Buying a Cross-Lease: yes they're okay, no they aren't worth less than a normal house!

The very words ‘cross lease’ seems to provoke a reaction in most people for no reason other than they’ve ‘heard about them’ and ‘how bad they are’. So, what is a cross-lease and are they really all that bad?

The cross-lease was a popular ‘paper subdivision’ concept until phased out by the Resource Management Act 1990. The concept enabled cost-effective shared legal ownership of the underlying land and each ‘owner’ agreeing to notionally use their part of that land with an agreed delineated area for building a house, garage and so on (called a Flats Plan). Frankly, I personally think the cross-lease concept is a great use of precious land resources, and the statutory concept should be resurrected.

Historically, and for no good reason, cross-lease properties were considered to have less value than a freehold title. This narrative is most often supported by fifth-hand stories about arguments with neighbours and so on, or unnecessary hype made about the ‘horrors’ of cross-lease flats plans being ‘defective’. Defective flats plans occur where previous owners have made improvements outside the footprint of their agreed house area over the years such as with a garage, carport, deck, or extension etc. But the reality is cross lease properties are pretty much ALWAYS defective these days! In fact I don’t recall the last time I saw one that wasn’t. In practice cross-leases are actually no big deal: they get bought, sold, and bank-mortgaged every day, just like any other property. AND legal correction of a cross lease almost NEVER happens. Why not?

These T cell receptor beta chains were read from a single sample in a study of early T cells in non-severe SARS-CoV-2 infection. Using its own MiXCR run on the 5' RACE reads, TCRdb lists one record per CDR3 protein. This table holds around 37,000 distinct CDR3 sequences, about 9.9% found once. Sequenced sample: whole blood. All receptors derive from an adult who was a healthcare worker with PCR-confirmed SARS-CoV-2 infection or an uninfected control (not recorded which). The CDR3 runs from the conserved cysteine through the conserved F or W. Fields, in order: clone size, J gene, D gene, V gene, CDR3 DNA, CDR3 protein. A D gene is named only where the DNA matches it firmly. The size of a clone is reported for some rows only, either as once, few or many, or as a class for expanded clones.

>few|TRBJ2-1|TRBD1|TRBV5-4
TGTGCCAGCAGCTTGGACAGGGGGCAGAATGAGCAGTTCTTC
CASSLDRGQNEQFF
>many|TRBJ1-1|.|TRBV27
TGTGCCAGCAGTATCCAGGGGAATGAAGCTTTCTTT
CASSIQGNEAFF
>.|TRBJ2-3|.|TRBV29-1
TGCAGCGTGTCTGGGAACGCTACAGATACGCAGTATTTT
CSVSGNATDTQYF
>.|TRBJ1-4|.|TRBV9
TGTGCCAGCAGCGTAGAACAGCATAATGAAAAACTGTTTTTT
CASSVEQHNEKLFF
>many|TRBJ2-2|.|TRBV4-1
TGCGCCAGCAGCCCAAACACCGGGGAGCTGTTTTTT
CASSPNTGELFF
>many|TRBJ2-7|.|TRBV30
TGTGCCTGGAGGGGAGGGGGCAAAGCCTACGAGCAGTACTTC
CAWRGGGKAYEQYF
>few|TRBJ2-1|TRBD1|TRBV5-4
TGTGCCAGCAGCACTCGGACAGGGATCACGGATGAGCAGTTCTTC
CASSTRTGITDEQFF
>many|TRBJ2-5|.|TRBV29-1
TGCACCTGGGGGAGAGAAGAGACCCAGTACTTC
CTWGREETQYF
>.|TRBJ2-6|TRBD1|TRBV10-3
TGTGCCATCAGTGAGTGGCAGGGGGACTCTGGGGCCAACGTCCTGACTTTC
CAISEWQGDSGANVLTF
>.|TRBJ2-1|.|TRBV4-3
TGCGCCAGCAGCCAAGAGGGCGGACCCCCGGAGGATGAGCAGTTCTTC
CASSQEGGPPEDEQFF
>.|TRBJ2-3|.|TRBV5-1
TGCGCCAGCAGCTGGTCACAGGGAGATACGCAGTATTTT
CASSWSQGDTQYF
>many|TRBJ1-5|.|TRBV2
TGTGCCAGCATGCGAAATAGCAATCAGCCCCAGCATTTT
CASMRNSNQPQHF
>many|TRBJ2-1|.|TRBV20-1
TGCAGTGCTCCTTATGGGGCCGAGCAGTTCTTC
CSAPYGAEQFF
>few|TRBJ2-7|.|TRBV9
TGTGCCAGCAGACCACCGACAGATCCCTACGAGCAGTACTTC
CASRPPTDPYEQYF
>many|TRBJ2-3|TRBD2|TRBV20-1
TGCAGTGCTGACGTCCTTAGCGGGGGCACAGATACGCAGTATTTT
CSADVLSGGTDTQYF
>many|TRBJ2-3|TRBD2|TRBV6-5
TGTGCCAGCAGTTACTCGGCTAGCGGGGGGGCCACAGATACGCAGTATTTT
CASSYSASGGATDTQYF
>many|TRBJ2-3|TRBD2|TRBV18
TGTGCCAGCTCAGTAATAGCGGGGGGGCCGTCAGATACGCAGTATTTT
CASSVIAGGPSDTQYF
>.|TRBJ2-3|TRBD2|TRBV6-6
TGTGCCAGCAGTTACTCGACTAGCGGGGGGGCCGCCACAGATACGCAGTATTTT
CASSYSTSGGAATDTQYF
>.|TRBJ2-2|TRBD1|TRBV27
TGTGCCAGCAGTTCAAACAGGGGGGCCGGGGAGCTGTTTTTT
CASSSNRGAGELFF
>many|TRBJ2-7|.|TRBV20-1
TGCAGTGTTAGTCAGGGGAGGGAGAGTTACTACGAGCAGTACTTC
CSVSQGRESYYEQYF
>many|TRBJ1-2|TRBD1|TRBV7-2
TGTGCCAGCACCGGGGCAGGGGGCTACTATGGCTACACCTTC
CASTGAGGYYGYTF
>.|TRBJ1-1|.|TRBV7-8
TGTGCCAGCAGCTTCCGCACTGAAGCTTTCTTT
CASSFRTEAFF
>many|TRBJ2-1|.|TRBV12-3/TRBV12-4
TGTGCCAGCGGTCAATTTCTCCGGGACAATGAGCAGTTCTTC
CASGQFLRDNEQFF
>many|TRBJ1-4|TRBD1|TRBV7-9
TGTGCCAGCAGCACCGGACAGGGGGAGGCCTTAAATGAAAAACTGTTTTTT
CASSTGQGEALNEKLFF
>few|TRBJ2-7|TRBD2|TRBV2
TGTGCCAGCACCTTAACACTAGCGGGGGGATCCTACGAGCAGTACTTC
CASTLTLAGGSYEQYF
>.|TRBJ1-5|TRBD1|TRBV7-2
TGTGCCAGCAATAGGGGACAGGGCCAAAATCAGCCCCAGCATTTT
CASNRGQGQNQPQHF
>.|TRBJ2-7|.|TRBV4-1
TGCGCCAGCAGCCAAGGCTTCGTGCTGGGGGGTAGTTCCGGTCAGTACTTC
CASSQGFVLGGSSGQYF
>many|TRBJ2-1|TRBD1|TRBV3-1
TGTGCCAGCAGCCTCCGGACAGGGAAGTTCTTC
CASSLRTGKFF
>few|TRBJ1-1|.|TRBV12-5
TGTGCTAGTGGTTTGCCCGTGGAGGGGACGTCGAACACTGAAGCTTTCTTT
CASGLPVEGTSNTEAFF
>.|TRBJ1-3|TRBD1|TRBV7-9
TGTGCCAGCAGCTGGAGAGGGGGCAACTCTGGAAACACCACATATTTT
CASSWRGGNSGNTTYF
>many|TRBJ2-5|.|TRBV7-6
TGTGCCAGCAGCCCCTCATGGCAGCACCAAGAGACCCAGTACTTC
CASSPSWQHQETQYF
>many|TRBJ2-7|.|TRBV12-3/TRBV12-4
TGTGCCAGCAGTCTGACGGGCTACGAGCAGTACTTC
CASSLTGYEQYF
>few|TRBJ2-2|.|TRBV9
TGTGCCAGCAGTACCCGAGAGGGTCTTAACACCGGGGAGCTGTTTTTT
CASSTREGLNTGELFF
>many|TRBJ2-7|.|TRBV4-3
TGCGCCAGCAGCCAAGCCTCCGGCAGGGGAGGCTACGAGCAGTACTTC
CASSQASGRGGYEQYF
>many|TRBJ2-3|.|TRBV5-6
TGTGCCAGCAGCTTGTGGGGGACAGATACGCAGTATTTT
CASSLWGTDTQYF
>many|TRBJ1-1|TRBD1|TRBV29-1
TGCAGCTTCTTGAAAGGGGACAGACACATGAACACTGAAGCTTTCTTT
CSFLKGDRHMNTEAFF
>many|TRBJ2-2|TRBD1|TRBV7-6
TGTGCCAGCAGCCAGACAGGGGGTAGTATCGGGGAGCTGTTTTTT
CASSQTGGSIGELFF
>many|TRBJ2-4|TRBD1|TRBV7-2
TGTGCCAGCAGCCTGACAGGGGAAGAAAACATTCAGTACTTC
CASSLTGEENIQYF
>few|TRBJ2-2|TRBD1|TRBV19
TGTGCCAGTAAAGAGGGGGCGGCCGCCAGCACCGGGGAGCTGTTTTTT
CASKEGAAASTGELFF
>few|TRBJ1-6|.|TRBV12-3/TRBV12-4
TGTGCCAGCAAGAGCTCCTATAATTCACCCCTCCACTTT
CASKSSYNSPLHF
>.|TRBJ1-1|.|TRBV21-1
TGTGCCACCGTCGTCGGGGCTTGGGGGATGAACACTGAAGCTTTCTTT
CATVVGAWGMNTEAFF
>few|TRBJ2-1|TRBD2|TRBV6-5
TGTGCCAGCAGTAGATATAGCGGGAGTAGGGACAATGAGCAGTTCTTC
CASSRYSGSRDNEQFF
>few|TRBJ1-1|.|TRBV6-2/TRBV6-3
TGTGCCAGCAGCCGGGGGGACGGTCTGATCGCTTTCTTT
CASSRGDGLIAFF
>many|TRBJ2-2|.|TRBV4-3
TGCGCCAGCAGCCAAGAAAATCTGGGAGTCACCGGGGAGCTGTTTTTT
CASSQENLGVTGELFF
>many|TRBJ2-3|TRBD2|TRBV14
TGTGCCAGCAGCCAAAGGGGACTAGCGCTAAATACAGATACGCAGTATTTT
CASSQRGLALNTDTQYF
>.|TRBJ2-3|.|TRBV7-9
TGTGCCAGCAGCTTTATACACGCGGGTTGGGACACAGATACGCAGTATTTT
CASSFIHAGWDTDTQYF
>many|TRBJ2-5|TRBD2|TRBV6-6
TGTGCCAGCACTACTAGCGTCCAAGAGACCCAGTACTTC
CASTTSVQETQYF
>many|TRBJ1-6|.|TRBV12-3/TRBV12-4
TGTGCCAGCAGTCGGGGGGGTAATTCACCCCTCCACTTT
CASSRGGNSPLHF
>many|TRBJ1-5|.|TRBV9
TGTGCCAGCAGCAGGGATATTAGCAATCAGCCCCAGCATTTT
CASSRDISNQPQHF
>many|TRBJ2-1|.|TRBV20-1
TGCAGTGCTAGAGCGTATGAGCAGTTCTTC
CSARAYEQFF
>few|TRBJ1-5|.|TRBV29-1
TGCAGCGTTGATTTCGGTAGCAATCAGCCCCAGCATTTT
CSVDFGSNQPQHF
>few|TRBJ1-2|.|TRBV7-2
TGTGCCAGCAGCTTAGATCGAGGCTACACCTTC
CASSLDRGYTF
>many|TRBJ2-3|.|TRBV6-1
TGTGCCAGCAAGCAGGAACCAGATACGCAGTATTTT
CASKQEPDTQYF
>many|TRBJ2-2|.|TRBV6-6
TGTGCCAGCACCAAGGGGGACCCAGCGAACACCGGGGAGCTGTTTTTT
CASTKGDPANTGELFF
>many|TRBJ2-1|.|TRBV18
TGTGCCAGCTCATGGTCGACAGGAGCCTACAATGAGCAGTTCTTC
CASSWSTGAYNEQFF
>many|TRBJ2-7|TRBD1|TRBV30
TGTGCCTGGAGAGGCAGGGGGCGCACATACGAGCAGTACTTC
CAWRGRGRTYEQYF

Firstly, because there’s a housing shortage, and people only care about buying the best house they can in their price range. Secondly, plan correction is a long and expensive legal and surveying process that rarely adds any real value or material change to the use of the property, so where’s the benefit in faffing around doing it and whose paying? Thirdly, so what if there’s improvements such as a garage, carport, deck, or consented house addition causing a technical ‘defect’? Is the other cross-lease neighbour going to go to court later to make you remove the ‘defect’? Ummm, unlikely, unless it materially alters the use and enjoyment of their part of the property. And if the ‘defect’ improvement has been built for years without any issues, it’s my view the neighbour has arguably given implied consent in any event.

The reality is cross-lease properties have functioned perfectly well since the 1960’s and shouldn’t be overlooked as being a 'lesser thing' when buying. Sure, neighbour disputes sometimes rarely crop up, but so they do with neighbours on any adjoining boundary too. But we recommend you always seek your own legal advice about buying any property not just those on a cross-lease, or get in touch with us to help.

Cross lease home ownership
Why a cross-lease title isn't that bad

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